Employees #1 and #2 were preparing to salvage a casino barge that was capsized during Hurricane Katrina. The employees were pumping water from compartments of a section of the barge. Employee #1 entered the aft rake compartment of the section and apparently was asphyxiated by fumes and drowned.
Employee #2 was looking for the missing employee, when he spotted his hard hat and personal flotation vest laying next to the opening to the aft rake compartment. Employee #2 went to the area and looked in. He saw Employee #1 floating face down in the compartment.
Employee #2 yelled for someone to call for an ambulance and subsequently entered the same compartment. He was also overcome by the fumes and drowned.
When the supervisor got to the opening, there was a strong smell of rotten eggs—hydrogen sulfide—coming from the compartment. The supervisor reported this to the first emergency services team that arrived on scene. The emergency services confined space team was called to the scene and entered the compartment after venting the space. Both employees were recovered, and they were dead.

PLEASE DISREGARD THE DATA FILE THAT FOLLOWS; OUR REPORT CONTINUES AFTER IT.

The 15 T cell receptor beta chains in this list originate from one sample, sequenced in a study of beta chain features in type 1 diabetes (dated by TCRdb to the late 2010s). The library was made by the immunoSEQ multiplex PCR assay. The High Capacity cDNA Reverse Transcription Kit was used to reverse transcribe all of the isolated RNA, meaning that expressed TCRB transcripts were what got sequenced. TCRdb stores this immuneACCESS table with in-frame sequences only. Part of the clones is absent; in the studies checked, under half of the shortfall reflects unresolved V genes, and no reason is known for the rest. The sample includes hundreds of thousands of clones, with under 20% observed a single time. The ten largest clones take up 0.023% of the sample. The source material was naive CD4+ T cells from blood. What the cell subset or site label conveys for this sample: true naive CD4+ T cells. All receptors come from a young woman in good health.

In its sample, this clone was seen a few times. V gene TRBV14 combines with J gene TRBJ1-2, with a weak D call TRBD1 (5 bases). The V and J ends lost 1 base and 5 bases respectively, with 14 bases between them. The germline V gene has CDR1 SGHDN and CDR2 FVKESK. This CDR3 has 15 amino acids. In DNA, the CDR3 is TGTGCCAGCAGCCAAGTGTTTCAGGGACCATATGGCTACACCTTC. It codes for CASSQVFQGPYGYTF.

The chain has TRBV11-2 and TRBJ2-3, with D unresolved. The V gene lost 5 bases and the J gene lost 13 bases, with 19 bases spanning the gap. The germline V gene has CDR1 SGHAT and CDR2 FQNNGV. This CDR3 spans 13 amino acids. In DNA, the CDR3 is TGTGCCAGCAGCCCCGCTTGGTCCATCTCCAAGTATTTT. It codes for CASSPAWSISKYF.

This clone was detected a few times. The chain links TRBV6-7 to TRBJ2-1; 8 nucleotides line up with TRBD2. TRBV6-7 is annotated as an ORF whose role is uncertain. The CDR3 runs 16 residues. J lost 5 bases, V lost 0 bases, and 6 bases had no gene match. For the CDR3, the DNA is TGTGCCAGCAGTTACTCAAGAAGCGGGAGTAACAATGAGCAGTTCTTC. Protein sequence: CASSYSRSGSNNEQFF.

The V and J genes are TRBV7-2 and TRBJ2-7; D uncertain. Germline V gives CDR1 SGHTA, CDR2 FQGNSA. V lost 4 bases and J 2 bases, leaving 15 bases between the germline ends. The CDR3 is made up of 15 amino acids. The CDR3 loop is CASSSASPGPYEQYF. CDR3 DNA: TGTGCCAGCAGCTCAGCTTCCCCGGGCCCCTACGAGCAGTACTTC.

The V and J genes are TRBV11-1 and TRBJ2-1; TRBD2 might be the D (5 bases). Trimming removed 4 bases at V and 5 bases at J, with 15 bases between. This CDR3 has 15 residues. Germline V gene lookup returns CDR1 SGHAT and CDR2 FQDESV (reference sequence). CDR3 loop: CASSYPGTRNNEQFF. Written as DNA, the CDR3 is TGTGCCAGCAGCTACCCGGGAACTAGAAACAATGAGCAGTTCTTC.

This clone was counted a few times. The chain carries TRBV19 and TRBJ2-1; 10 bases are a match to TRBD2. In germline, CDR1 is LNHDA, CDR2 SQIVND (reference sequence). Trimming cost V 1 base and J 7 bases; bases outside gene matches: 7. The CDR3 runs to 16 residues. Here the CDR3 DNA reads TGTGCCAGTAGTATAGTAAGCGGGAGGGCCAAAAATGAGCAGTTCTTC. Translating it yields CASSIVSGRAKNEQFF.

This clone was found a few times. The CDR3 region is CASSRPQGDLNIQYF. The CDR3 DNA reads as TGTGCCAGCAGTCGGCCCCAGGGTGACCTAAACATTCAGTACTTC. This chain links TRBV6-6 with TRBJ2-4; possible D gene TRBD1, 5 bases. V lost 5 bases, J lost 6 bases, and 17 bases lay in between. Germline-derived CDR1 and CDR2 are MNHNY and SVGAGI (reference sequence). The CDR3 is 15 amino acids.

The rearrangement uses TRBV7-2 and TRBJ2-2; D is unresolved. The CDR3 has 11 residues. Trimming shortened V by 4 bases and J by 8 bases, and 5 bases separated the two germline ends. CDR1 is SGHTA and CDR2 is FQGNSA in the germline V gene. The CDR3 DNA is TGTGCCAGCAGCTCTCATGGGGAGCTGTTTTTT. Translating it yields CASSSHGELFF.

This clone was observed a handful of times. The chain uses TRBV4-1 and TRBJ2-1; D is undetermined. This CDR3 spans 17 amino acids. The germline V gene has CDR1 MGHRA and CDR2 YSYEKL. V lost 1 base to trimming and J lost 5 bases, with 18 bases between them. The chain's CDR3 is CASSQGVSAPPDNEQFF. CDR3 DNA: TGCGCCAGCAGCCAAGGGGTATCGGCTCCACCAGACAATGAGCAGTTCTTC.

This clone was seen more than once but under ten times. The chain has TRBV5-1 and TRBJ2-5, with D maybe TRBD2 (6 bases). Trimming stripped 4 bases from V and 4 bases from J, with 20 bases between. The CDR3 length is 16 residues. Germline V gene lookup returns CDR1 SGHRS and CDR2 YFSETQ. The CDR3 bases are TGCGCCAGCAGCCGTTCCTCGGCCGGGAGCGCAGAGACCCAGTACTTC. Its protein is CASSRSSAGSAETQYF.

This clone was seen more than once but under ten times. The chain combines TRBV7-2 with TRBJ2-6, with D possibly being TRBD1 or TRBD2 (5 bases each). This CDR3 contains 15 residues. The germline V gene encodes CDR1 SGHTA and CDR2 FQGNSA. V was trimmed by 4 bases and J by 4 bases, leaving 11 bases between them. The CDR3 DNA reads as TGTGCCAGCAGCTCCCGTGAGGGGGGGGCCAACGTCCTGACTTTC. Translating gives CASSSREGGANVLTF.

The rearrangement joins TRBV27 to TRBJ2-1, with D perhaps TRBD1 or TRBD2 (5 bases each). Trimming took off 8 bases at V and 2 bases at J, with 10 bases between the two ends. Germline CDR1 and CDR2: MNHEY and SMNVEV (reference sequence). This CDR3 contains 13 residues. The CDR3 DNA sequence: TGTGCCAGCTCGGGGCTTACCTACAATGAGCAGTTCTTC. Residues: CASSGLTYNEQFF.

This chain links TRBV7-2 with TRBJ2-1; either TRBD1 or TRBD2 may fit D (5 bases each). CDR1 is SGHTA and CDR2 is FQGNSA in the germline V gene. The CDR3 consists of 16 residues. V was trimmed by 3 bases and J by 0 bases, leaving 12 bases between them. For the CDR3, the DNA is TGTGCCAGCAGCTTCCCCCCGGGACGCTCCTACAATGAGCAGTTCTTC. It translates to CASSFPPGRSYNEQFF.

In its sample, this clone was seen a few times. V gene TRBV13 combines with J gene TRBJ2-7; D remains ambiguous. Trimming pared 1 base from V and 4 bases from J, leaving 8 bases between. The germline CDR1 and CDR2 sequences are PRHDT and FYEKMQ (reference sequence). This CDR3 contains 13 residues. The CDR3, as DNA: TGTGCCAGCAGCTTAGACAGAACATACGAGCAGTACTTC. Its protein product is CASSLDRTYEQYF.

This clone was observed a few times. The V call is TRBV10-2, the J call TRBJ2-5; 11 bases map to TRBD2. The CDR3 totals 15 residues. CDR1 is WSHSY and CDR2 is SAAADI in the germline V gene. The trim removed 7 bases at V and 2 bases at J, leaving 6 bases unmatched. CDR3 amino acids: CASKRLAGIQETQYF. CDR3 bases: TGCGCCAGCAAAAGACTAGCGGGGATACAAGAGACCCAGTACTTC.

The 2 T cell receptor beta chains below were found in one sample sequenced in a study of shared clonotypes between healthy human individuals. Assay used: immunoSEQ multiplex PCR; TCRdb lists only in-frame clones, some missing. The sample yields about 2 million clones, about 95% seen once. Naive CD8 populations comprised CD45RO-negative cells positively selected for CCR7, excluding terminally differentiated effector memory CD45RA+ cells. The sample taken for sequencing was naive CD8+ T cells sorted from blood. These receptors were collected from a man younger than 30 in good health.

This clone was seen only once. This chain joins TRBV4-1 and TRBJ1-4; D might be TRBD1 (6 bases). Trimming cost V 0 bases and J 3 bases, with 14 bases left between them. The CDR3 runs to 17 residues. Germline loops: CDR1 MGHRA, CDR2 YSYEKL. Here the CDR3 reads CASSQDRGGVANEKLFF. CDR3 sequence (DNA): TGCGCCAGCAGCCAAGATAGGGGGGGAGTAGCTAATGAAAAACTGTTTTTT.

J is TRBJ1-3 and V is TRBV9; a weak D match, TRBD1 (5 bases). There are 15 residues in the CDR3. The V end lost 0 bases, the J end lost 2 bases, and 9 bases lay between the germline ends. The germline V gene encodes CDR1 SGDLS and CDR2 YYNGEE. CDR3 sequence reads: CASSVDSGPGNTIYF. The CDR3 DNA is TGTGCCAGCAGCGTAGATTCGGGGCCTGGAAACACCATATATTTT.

What went wrong?
All employees working around any boats should be trained to stop before entering a closed compartment to smell the air for toxic gases, such as hydrogen sulfide, gas or diesel fuel, or propane. For salvage, where entering closed compartments is common, air quality measurement devices should be used. In addition, Employee #1 apparently wasn’t using his personal protection equipment (hard hat and flotation vest).